Enhancing natural fertilizers for plant crops
Nitrogen is a great source of nutrients for plants. However, most nitrogen is present in the atmosphere in the form of gas. To become accessible for plant use, nitrogen must be converted into less volatile forms through the process of nitrogen fixation. In nature, this process is performed by a select group of microorganisms. This is the case of bacteria called Rhizobium that form symbiotic associations within the roots of legumes, providing great levels of fixed nitrogen to the plant. Other cereal crops, such as rice, wheat and corn, may also interact with other nitrogen-fixing bacteria in the soil to acquire nutrients. Currently, the amount of fixed nitrogen represents a bottleneck for obtaining more crops for cultivation.
Source: Genetic Literacy Project
To increase nitrogen levels in soil, chemical fertilizers have been developed and used to cultivate crops at very large scales. But those synthetic fertilizers have devastating consequences for the environment. Nitrogen-rich chemicals leach from the soil and reach water streams. The increase of nitrogen levels results in proliferation of bacteria that consume nearly all oxygen in water. As a result, 500 dead zones appeared in the last century, comprising regions where oxygen levels are so low that most organisms can’t survive. On top of contaminating water, chemical fertilizers can also decompose into toxic greenhouse gases that are 300 times more polluting than carbon.
To prevent the catastrophic effects of chemical fertilizers and promote sustainable agriculture, biotech companies are modifying microorganisms found in nature to fixate more nitrogen in soil. Pivot Bio (Berkeley, CA) is among those companies. They developed an assay that allowed them to identify nitrogen-fixing bacteria from soil microbiomes. Among those was a nitrogen-fixing bacterium that associates with the roots of corn plants. Scientists at Pivot Bio used genome engineering to modify these bacteria for increased nitrogen fixation. In 2018, their engineered bacteria, named Pivot Bio PROVEN™, were used to colonize agricultural soils across 13 states in the US. These microorganisms supported crop growth by constantly providing fixed nitrogen to corn plants until harvest, significantly outperforming chemical fertilizers. The use of engineered microorganisms in agriculture is likely to have great economic impact for producers. This is because Pivot Bio PROVEN™ doesn’t leach from soil like chemical fertilizers, preventing loss. From an environmental perspective, switching to enhanced nitrogen-fixing organisms has also several advantages. According to Pivot Bio’s projections, the use of Pivot Bio PROVEN™ may help prevent 20,000 metric tons of toxic gases from chemical fertilizers from being released into the atmosphere and 500,000 metric tons of toxic compounds from contaminating water streams. Technologies like this have the potential for taking us one step closer to agricultural practices that are both sustainable and economically viable.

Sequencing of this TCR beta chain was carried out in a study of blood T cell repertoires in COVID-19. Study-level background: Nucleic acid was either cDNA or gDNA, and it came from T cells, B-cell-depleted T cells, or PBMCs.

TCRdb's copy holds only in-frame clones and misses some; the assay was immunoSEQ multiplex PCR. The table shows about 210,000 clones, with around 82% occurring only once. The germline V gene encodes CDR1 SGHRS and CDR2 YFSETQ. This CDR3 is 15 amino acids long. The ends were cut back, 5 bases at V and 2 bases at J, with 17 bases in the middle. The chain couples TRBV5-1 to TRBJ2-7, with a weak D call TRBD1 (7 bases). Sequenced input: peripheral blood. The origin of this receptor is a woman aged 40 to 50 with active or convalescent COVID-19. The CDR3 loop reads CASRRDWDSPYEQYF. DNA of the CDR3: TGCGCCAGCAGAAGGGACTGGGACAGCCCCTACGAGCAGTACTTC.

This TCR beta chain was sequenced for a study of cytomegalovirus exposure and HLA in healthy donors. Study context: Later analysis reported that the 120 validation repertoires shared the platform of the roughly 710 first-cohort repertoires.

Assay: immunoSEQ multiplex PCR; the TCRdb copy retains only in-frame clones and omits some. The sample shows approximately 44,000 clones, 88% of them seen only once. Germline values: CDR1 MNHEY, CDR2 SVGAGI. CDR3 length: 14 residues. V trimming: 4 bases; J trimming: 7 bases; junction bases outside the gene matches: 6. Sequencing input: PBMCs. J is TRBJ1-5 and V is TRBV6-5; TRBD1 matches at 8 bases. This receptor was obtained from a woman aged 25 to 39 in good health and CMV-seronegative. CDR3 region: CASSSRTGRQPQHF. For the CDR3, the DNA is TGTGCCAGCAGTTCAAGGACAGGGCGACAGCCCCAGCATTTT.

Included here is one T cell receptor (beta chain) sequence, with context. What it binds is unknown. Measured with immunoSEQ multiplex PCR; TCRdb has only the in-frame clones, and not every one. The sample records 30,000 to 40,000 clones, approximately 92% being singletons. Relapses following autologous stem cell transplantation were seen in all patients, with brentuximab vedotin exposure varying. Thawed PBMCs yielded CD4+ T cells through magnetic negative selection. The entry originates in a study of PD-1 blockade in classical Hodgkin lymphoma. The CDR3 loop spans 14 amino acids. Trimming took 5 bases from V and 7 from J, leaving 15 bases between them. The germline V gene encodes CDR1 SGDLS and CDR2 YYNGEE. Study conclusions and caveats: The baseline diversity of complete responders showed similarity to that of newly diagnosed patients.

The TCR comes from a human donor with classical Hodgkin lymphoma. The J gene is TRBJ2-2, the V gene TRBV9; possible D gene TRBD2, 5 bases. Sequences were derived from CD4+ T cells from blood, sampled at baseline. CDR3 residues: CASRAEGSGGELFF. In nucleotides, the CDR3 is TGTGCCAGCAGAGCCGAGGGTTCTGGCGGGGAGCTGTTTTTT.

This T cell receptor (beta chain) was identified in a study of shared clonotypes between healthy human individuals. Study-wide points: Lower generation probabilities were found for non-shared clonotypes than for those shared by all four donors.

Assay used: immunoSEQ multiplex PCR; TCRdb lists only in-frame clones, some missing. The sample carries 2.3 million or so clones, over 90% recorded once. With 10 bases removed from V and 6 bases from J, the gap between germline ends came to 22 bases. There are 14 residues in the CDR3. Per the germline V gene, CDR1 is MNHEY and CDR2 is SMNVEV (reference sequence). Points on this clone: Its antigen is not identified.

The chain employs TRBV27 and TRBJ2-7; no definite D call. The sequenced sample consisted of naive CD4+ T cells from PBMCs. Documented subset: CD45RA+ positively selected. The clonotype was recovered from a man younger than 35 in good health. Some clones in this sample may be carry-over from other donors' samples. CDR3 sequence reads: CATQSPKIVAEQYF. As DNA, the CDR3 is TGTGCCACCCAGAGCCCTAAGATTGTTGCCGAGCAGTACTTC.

Kurtz CB, Millet YA, Puurunen MK, Perreault M, Charbonneau MR, Isabella VM, Kotula JW, Antipov E, Dagon Y, Denney WS, Wagner DA, West KA, Degar AJ, Brennan AM, Miller PF. An engineered E. coliNissle improves hyperammonemia and survival in mice and shows dose-dependent exposure in healthy humans. Sci Transl Med. 2019;11:eaau7975.
Mus F, Crook MB, Garcia K, Garcia Costas A, Geddes BA, Kouri ED, Paramasivan P, Ryu M-H, Oldroyd GED, Poole PS, Udvardi MK, Voigt CA, Ané J-M, Petersa JW. Symbiotic nitrogen fixation and the challenges to its extension to nonlegumes. Appli Environ Microbiol. 2016; 82(13):3698-3710.
Pivot Bio. Nitrogen-producing microbes. Accessed June 4, 2019.
Pivot Bio. 2018 performance report. Accessed June 4, 2019.
About the author:
Eduardo Gutierrez is an evolutionary biologist with a passion for research and science writing. He believes good communication can make science accessible and interesting for everyone. With a background in molecular biology and evolution, he also likes to keep up with the latest development in biotechnology and health sciences.